There are two main types of buyers for deep tech in Singapore. Learn who to approach, where your deep tech offering could fit in and how to sell it to buyers.
In Singapore, the parties that are interested in and have the budget for deep technologies are limited to a few key players – mainly the public sector and large multinational corporations (MNCs).
As a new company entering the market, you must first understand who your potential buyers are and what needs they have. What’s more, because deep tech is so novel, there may be few, if any, competitors in the market, especially one as small as Singapore. Instead, think about who the related global solution providers and the key decision-makers in different sectors are, and identify opportunities where your deep tech offering might come in.
What are buyers looking for?
Deep tech and innovation are crucial to powering future industry growth and Singapore has been actively growing its deep tech capabilities in recent years. The Economic Development Board is the agency responsible for investment promotion and industry development, and it attracts foreign businesses to Singapore. Cap Vista, the investment arm of the Defence Science and Technology Agency, focuses on early-stage deep tech start-ups.
To see where you might offer your solution, look at government initiatives and the sectors that the government is focusing on growing or has allocated budget to.
One such area is digital transformation. In 2019, the Singapore Government invested S$500 million in AI initiatives and awarded up to S$2.6 billion of tenders for ICT projects. It has also launched the Singapore Green Plan 2030, and the Budget 2021 allocates funds to the following areas:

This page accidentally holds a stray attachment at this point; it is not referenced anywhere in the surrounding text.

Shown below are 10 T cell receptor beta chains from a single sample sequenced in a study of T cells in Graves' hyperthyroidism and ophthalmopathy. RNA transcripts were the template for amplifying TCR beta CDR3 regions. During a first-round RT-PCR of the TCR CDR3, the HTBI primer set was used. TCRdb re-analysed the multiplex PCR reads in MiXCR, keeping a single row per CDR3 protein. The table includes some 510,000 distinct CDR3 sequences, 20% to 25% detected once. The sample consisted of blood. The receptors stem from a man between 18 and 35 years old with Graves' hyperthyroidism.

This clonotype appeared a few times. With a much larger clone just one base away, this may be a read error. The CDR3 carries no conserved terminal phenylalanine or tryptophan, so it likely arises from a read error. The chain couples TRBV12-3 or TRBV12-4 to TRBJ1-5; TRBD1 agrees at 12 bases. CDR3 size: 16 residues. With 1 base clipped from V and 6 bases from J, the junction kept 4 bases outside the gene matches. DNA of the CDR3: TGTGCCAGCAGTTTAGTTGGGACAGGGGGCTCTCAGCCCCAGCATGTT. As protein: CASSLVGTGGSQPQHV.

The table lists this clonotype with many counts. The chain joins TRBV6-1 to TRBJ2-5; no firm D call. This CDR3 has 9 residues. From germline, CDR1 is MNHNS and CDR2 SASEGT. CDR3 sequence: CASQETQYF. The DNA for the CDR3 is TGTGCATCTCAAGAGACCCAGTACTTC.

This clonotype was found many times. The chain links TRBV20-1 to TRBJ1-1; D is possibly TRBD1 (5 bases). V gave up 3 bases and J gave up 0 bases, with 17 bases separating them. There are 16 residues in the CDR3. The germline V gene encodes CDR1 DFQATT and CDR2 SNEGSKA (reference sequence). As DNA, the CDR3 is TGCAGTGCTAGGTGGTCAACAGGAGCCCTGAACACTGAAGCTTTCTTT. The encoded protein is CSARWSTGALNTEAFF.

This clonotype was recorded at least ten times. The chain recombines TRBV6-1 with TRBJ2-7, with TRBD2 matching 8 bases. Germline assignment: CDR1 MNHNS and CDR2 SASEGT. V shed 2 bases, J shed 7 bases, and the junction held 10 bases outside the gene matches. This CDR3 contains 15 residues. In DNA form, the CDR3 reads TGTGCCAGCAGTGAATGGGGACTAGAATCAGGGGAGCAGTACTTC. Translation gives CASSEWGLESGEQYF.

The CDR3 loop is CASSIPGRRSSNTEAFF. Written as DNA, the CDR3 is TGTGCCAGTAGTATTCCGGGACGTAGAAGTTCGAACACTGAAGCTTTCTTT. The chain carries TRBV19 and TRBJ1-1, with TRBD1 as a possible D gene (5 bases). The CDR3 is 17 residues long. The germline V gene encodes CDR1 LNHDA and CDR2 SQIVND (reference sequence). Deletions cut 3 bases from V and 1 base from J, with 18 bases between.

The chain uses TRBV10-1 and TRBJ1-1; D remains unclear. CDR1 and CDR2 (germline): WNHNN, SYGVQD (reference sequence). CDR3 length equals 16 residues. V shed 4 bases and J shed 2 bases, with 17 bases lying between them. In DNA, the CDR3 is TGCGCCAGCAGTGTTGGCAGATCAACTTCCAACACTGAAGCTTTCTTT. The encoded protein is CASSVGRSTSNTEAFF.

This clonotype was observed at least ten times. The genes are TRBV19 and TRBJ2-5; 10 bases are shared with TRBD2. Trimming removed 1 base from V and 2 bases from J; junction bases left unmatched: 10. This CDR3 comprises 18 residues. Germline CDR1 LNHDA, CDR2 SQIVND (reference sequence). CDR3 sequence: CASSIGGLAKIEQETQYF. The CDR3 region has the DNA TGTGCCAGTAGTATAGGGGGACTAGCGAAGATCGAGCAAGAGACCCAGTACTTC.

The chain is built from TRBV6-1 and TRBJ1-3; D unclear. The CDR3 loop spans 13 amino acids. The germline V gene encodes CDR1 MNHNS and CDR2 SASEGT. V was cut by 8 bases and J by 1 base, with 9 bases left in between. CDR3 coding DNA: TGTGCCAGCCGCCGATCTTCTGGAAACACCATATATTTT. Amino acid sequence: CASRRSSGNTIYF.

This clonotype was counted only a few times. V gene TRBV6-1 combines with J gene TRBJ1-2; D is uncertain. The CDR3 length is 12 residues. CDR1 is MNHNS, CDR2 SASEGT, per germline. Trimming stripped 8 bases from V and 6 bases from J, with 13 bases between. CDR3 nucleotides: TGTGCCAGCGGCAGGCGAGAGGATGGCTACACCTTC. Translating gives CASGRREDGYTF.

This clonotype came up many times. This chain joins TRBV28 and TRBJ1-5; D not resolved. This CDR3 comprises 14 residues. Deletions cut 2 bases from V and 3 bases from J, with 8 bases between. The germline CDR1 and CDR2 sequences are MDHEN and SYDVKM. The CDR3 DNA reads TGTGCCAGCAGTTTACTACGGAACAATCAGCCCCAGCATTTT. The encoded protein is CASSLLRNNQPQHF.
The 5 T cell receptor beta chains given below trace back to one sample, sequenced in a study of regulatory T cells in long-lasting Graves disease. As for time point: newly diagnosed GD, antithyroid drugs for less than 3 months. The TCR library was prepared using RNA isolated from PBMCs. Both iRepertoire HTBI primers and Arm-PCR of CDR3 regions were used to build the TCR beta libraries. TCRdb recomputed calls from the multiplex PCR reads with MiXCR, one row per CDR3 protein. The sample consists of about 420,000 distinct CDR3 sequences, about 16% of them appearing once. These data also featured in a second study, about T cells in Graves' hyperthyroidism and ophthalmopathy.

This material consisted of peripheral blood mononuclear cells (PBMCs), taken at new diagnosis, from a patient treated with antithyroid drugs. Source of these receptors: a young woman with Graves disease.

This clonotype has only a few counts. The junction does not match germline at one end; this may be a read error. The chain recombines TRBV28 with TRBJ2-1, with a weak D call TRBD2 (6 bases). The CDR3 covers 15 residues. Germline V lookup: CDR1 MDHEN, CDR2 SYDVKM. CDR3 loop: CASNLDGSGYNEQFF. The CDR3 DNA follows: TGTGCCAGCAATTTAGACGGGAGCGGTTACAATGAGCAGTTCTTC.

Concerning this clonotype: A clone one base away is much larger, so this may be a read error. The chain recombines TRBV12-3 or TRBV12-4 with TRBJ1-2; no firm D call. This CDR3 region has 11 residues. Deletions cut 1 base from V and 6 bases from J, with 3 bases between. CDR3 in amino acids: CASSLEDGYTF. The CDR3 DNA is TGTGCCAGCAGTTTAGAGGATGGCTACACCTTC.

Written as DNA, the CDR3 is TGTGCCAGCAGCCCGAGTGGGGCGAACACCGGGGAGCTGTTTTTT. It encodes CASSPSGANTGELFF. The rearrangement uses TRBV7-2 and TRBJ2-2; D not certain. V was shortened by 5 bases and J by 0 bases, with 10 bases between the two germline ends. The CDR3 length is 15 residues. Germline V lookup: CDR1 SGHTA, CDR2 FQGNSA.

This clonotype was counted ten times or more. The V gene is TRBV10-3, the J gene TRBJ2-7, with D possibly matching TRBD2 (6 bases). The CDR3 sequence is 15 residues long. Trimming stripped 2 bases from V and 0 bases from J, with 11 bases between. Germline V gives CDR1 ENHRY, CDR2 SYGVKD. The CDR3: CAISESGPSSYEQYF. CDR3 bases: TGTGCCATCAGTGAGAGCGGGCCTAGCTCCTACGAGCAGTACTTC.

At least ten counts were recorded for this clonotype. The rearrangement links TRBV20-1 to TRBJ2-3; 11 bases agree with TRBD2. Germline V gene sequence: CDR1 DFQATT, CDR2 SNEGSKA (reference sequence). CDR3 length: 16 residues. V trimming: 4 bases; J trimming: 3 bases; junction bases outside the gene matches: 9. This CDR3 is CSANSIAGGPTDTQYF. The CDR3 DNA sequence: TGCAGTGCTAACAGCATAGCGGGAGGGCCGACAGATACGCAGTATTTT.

- S$30 million for electric vehicle-related initiatives over the next five years in a nationwide move towards cleaner energy vehicles.
S$60 million for the Agri-Food Cluster Transformation Fund to support technology adoption.
S$19 billion for public sector green projects and issuing of green bonds on selected public sector infrastructure projects.
Healthcare in Singapore is also a growing sector that’s set to be worth S$49.4 billion by 2029. Healthcare spending, both public and private, is expected to account for 5.9% of GDP and could reach 9% by 2029.
The key buyers in healthcare include the Ministry of Health and private sector hospitals such as Parkway Hospitals Singapore – the largest private sector healthcare provider in Singapore and a significant buyer of medical equipment. Healthcare buyers are increasingly looking at AI and 5G technologies, telemedicine and cybersecurity.
Look for the procurement or department head of a hospital or healthcare provider who understands the various user pain points and the tech solutions that could solve these, and can make purchasing decisions accordingly.
Many MNCs have corporate venture arms that partner with external businesses by investing and/or providing strategic advice and consultation in return for a share of acquisition equity stakes.
Corporate venture capital (CVC) spending has grown globally across different segments. In the United States, CVC outstripped traditional venture capital investment in 2018.
Singapore has also seen a proliferation of corporate venturing, with venture investments into Singapore-based businesses growing at a compounded 30% annually since 2014 to be worth US$1.02 billion in 2018. Experts predict CVC could exceed 20% of overall VC investment.
Corporations benefit from investing in start-ups as they get access to emerging technologies and innovation, new resources, talent, acquisition and financial returns.
Identify the opportunities, the relevant partners and the decision-makers to target. Some of those involved in deep tech include:
Philips Ventures – healthcare venture arm of the Dutch conglomerate
MassMutual Ventures – a global VC that invests in enterprise software, cybersecurity, financial technology and digital health companies